Jerusalem Mayor Ehud Olmert last week staunchly rejected Palestinian vows to make east Jerusalem their capital while declaring his commitment to equal rights for Palestinian city residents under Israel’s exclusive rule.
The throngs were still cheering the marching bands and flag-waving yeshiva children snaking up Fifth Avenue last Sunday at the Israel Day Parade. But at the ornate Essex Hotel on Central Park South, just blocks from the reviewing stand where he had hailed the crowd two hours earlier, Israeli Prime Minister Benjamin Netanyahu seemed for just a moment uncharacteristically reticent.
The scheduled appearance in New York of Avigdor Lieberman, Israel’s controversial new deputy prime minister, is expected to bring many Jewish leaders with tough questions for him to the Conference of Presidents of Major American Jewish Organizations next Wednesday. But this week, Americans for Peace Now, slammed the conference itself for sponsoring the appearance of the man who advocates stripping Israeli Arabs citizens of their citizenship.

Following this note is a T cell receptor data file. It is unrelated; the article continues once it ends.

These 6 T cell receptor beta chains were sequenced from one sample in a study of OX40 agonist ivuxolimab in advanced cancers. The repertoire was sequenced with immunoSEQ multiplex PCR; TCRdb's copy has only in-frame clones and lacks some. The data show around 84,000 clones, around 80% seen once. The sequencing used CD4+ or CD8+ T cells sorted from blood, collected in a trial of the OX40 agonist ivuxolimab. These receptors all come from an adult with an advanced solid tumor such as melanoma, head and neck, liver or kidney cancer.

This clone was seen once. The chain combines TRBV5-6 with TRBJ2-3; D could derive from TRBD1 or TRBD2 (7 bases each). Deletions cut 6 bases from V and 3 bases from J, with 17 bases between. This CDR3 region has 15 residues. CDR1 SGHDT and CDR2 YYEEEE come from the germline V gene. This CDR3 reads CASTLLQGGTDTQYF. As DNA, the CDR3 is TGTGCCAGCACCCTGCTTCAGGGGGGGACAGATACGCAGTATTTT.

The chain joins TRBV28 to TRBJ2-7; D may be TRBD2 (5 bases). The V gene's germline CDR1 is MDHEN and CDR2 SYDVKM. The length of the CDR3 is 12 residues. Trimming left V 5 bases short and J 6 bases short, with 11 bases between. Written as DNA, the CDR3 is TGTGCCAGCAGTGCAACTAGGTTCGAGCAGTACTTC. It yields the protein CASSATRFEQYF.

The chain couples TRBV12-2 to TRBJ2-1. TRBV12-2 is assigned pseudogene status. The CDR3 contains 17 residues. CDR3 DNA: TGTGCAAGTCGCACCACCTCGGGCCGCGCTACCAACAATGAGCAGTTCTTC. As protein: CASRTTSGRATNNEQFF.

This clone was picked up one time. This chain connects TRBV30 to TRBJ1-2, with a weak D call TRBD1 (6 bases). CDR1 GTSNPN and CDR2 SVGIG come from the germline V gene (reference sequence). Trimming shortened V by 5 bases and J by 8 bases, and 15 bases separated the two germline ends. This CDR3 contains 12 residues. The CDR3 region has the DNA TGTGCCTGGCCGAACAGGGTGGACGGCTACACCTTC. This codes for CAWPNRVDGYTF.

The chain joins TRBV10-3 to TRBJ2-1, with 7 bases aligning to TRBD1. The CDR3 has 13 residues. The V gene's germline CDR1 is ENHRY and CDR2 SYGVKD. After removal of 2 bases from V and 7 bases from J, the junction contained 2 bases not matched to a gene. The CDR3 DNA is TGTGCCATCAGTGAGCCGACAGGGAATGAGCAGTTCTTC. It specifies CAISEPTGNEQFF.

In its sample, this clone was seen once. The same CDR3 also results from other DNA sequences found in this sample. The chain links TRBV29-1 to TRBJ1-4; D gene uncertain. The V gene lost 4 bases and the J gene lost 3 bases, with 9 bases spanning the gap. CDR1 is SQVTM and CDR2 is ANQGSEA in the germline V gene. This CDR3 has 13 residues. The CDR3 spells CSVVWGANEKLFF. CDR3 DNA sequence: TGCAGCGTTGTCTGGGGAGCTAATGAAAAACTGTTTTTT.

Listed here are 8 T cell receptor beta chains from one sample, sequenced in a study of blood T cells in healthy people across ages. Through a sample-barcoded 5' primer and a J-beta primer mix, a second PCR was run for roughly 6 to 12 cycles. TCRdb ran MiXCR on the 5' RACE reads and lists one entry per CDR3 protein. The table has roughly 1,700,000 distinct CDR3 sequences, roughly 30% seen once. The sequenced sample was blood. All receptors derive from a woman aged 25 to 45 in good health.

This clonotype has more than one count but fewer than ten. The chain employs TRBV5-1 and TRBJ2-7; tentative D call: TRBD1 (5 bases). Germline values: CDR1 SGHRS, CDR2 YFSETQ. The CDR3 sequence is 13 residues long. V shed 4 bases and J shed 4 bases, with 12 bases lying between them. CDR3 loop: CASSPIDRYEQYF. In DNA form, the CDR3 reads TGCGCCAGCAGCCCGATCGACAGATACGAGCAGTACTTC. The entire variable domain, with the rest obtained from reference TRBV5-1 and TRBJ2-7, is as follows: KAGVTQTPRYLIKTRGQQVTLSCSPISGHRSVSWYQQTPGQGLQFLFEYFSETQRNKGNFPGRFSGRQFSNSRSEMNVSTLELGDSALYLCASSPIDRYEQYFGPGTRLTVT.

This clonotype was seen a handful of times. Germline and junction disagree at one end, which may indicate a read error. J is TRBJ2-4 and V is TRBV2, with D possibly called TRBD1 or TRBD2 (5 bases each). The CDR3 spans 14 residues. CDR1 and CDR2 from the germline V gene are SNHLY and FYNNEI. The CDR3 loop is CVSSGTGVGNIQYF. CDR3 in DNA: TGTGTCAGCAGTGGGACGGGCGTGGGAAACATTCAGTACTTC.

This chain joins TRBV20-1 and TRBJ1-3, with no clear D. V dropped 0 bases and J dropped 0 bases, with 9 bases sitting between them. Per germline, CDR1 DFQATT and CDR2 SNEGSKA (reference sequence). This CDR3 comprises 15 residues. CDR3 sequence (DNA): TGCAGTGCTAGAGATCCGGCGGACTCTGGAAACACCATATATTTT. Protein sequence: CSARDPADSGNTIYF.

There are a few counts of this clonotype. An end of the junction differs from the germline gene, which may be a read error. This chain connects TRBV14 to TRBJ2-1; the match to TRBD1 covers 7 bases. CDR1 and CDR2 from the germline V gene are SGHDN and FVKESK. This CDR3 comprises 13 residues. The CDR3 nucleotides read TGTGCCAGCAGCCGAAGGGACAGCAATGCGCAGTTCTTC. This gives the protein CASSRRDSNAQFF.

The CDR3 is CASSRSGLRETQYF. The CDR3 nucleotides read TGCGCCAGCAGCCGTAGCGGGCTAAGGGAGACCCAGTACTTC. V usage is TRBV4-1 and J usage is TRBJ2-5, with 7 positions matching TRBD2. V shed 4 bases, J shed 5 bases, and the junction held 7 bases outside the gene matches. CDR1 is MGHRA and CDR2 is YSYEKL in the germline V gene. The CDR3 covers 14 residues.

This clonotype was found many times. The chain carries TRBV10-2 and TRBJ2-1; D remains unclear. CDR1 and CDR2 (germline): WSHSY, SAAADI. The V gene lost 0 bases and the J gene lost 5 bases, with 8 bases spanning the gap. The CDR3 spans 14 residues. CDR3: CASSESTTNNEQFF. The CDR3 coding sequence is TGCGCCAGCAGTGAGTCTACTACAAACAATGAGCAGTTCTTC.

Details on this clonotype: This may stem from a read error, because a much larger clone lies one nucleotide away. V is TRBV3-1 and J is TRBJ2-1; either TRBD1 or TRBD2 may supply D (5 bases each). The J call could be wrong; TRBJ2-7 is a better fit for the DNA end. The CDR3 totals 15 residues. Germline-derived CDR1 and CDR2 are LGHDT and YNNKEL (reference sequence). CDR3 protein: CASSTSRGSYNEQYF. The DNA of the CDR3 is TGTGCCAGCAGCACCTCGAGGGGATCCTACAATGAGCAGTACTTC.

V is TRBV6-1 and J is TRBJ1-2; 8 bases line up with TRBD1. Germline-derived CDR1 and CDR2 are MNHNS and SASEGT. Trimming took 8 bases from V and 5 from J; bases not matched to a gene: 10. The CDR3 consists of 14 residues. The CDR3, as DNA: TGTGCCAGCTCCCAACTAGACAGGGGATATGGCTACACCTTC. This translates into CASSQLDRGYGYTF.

On the eve of his first U.S. visit since becoming deputy prime minister of Israel, Avigdor Lieberman, who calls for stripping Israeli Arabs of their citizenship, has received a provisional pass from much of the Jewish establishment — and a stamp of approval from one leader who denounced him just last May.
Abraham Foxman, national director of the Anti-Defamation League, told The Jewish Week this week, “I don’t see anything extremist since he became part of the government.”
It was 22 years ago that Chava Katz and 12 other young Jewish women were permitted by the Syria government to leave their homeland and travel to the United States to find a Jewish husband. Now, with Israel and Syria talking peace, she has mixed emotions.
"I hope they do it," she said of the peace negotiations. "But I don't trust any Arab countries. Would I ever go back? Never! Even my husband asks me that. But I would never return because times there were very tough."